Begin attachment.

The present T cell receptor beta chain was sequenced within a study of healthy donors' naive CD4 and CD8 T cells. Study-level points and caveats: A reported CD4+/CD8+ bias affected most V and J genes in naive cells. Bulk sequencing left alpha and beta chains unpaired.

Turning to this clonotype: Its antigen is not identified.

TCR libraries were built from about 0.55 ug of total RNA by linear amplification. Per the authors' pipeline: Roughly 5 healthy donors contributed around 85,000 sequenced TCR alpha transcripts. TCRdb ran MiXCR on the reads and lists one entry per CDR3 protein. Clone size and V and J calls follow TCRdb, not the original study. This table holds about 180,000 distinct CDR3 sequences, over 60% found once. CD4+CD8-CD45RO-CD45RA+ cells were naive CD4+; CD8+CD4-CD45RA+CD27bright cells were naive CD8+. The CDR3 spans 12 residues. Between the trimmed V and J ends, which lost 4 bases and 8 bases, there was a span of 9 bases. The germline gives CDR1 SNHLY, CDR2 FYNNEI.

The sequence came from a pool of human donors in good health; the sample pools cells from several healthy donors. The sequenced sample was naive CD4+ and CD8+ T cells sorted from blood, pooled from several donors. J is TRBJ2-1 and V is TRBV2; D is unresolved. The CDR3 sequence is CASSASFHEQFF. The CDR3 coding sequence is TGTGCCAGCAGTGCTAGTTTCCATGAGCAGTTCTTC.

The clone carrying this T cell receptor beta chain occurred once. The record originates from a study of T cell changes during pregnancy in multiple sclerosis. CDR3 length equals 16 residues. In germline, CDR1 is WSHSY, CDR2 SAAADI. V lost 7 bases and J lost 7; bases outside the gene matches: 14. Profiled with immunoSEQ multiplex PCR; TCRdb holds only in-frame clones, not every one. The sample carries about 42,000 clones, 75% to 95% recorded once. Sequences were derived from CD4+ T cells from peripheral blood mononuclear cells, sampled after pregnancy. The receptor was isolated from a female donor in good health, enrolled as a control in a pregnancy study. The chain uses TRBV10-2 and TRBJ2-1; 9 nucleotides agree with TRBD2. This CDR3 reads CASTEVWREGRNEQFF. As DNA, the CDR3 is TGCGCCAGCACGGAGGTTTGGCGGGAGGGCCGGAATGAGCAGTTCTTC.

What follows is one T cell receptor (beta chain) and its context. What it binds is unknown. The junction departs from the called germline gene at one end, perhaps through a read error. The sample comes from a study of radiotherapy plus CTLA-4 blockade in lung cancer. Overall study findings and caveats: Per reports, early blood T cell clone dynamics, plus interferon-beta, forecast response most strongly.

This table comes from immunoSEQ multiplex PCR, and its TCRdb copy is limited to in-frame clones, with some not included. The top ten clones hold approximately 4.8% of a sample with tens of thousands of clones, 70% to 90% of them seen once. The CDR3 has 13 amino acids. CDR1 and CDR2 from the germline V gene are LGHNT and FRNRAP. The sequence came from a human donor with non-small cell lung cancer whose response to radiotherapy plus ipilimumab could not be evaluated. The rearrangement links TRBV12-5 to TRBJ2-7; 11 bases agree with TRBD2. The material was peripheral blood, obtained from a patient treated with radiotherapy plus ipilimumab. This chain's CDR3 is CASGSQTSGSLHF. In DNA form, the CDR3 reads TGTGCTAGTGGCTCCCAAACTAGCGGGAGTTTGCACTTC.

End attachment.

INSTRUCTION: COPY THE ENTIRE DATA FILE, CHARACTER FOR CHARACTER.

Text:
The present T cell receptor beta chain was sequenced within a study of healthy donors' naive CD4 and CD8 T cells. Study-level points and caveats: A reported CD4+/CD8+ bias affected most V and J genes in naive cells. Bulk sequencing left alpha and beta chains unpaired.

Turning to this clonotype: Its antigen is not identified.

TCR libraries were built from about 0.55 ug of total RNA by linear amplification. Per the authors' pipeline: Roughly 5 healthy donors contributed around 85,000 sequenced TCR alpha transcripts. TCRdb ran MiXCR on the reads and lists one entry per CDR3 protein. Clone size and V and J calls follow TCRdb, not the original study. This table holds about 180,000 distinct CDR3 sequences, over 60% found once. CD4+CD8-CD45RO-CD45RA+ cells were naive CD4+; CD8+CD4-CD45RA+CD27bright cells were naive CD8+. The CDR3 spans 12 residues. Between the trimmed V and J ends, which lost 4 bases and 8 bases, there was a span of 9 bases. The germline gives CDR1 SNHLY, CDR2 FYNNEI.

The sequence came from a pool of human donors in good health; the sample pools cells from several healthy donors. The sequenced sample was naive CD4+ and CD8+ T cells sorted from blood, pooled from several donors. J is TRBJ2-1 and V is TRBV2; D is unresolved. The CDR3 sequence is CASSASFHEQFF. The CDR3 coding sequence is TGTGCCAGCAGTGCTAGTTTCCATGAGCAGTTCTTC.

The clone carrying this T cell receptor beta chain occurred once. The record originates from a study of T cell changes during pregnancy in multiple sclerosis. CDR3 length equals 16 residues. In germline, CDR1 is WSHSY, CDR2 SAAADI. V lost 7 bases and J lost 7; bases outside the gene matches: 14. Profiled with immunoSEQ multiplex PCR; TCRdb holds only in-frame clones, not every one. The sample carries about 42,000 clones, 75% to 95% recorded once. Sequences were derived from CD4+ T cells from peripheral blood mononuclear cells, sampled after pregnancy. The receptor was isolated from a female donor in good health, enrolled as a control in a pregnancy study. The chain uses TRBV10-2 and TRBJ2-1; 9 nucleotides agree with TRBD2. This CDR3 reads CASTEVWREGRNEQFF. As DNA, the CDR3 is TGCGCCAGCACGGAGGTTTGGCGGGAGGGCCGGAATGAGCAGTTCTTC.

What follows is one T cell receptor (beta chain) and its context. What it binds is unknown. The junction departs from the called germline gene at one end, perhaps through a read error. The sample comes from a study of radiotherapy plus CTLA-4 blockade in lung cancer. Overall study findings and caveats: Per reports, early blood T cell clone dynamics, plus interferon-beta, forecast response most strongly.

This table comes from immunoSEQ multiplex PCR, and its TCRdb copy is limited to in-frame clones, with some not included. The top ten clones hold approximately 4.8% of a sample with tens of thousands of clones, 70% to 90% of them seen once. The CDR3 has 13 amino acids. CDR1 and CDR2 from the germline V gene are LGHNT and FRNRAP. The sequence came from a human donor with non-small cell lung cancer whose response to radiotherapy plus ipilimumab could not be evaluated. The rearrangement links TRBV12-5 to TRBJ2-7; 11 bases agree with TRBD2. The material was peripheral blood, obtained from a patient treated with radiotherapy plus ipilimumab. This chain's CDR3 is CASGSQTSGSLHF. In DNA form, the CDR3 reads TGTGCTAGTGGCTCCCAAACTAGCGGGAGTTTGCACTTC.